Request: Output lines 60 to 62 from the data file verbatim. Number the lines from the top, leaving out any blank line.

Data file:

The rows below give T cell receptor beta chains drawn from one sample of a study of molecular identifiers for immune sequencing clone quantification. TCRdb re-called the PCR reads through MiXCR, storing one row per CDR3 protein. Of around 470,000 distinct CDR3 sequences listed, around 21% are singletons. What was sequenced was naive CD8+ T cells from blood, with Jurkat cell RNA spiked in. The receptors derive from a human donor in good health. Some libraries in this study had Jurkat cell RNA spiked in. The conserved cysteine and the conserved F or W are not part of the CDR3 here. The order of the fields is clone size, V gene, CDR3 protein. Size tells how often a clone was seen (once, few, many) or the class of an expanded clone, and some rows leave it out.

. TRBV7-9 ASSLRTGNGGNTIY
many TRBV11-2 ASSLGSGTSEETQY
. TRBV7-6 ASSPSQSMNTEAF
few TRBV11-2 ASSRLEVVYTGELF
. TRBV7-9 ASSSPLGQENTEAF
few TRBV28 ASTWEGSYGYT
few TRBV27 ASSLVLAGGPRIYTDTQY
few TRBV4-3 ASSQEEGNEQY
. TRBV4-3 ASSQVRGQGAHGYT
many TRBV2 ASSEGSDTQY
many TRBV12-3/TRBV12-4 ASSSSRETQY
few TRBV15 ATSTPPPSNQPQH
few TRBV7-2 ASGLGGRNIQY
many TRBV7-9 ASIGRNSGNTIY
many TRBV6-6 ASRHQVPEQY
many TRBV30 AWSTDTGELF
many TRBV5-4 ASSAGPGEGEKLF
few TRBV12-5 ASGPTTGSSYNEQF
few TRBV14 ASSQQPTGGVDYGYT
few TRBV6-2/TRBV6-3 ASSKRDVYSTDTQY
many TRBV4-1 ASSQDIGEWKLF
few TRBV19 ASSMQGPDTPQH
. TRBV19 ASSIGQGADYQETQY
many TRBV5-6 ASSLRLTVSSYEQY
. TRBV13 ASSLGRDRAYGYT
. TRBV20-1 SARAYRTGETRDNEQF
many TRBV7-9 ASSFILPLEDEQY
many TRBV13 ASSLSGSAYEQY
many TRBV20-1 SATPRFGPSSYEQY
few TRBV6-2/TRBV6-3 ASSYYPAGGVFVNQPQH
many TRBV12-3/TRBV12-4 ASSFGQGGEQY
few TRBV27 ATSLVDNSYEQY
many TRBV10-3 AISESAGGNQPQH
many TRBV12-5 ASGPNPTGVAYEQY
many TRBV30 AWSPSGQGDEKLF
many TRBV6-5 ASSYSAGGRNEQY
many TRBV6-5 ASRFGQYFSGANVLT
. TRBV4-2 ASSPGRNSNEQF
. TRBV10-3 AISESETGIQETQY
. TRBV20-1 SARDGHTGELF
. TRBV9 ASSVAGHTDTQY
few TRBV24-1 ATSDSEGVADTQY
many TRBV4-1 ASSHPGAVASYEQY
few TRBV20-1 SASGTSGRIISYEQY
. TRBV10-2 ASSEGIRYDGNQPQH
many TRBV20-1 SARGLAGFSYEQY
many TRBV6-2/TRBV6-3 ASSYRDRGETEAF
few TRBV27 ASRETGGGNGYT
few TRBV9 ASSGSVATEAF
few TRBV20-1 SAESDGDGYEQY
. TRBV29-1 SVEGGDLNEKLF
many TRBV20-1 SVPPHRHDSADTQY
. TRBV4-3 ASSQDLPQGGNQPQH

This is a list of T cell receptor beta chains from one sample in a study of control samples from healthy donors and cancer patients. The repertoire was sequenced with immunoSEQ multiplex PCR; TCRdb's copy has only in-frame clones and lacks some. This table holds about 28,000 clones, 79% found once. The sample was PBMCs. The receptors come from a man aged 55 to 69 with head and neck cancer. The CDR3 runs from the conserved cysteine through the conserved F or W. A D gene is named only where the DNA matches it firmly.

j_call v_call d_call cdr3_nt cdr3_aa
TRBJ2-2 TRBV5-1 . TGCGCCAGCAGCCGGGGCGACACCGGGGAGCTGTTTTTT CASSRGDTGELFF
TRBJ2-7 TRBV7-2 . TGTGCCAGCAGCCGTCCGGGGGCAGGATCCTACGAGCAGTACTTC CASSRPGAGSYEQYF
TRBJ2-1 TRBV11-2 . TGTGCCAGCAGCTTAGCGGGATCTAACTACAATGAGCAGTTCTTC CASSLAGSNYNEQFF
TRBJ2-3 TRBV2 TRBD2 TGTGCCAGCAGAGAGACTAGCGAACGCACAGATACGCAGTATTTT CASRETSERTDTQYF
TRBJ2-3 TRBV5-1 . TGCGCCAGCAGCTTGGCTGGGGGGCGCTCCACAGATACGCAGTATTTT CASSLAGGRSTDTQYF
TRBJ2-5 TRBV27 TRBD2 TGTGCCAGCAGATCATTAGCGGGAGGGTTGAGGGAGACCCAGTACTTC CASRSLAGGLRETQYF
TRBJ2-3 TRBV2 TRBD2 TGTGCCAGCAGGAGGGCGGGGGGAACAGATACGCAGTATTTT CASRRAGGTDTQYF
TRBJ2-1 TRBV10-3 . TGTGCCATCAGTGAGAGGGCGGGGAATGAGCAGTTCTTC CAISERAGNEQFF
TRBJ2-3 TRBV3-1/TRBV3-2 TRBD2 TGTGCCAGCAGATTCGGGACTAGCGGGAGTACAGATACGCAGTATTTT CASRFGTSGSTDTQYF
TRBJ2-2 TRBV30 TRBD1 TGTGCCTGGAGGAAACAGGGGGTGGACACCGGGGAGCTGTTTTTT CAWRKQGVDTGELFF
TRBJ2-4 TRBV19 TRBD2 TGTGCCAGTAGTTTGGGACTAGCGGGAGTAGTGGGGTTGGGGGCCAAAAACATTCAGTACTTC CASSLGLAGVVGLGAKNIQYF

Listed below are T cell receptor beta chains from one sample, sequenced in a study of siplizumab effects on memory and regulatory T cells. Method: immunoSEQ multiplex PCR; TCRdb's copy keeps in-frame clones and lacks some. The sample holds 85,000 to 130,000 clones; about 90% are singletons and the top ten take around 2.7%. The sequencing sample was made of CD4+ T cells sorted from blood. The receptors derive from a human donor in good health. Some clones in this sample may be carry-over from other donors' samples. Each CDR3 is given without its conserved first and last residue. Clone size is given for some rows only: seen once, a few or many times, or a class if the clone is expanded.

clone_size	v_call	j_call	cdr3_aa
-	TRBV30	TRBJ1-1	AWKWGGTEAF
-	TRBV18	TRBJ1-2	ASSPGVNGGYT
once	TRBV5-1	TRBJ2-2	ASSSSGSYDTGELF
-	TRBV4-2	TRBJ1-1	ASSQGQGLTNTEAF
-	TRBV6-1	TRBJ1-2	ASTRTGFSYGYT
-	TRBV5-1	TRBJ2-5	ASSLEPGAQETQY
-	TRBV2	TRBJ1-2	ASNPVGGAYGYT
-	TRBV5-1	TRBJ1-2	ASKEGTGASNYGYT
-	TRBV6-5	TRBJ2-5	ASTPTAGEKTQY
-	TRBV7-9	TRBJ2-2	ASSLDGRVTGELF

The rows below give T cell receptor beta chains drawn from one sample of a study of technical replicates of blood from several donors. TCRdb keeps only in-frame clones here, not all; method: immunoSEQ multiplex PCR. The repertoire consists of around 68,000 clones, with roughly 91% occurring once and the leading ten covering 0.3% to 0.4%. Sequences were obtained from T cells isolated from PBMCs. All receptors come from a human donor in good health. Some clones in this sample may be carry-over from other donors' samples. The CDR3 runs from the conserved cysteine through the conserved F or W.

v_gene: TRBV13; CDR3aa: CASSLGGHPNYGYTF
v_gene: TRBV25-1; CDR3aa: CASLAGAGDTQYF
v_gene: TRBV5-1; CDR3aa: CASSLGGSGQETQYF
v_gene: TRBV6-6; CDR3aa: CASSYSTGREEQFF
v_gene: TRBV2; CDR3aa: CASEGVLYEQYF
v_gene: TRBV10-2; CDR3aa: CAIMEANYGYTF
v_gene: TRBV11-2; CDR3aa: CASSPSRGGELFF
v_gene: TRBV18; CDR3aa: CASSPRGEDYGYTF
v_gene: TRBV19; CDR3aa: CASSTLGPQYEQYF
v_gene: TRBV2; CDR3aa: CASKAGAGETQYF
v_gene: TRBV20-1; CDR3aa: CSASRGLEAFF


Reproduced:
TRBJ2-3 TRBV2 TRBD2 TGTGCCAGCAGAGAGACTAGCGAACGCACAGATACGCAGTATTTT CASRETSERTDTQYF
TRBJ2-3 TRBV5-1 . TGCGCCAGCAGCTTGGCTGGGGGGCGCTCCACAGATACGCAGTATTTT CASSLAGGRSTDTQYF
TRBJ2-5 TRBV27 TRBD2 TGTGCCAGCAGATCATTAGCGGGAGGGTTGAGGGAGACCCAGTACTTC CASRSLAGGLRETQYF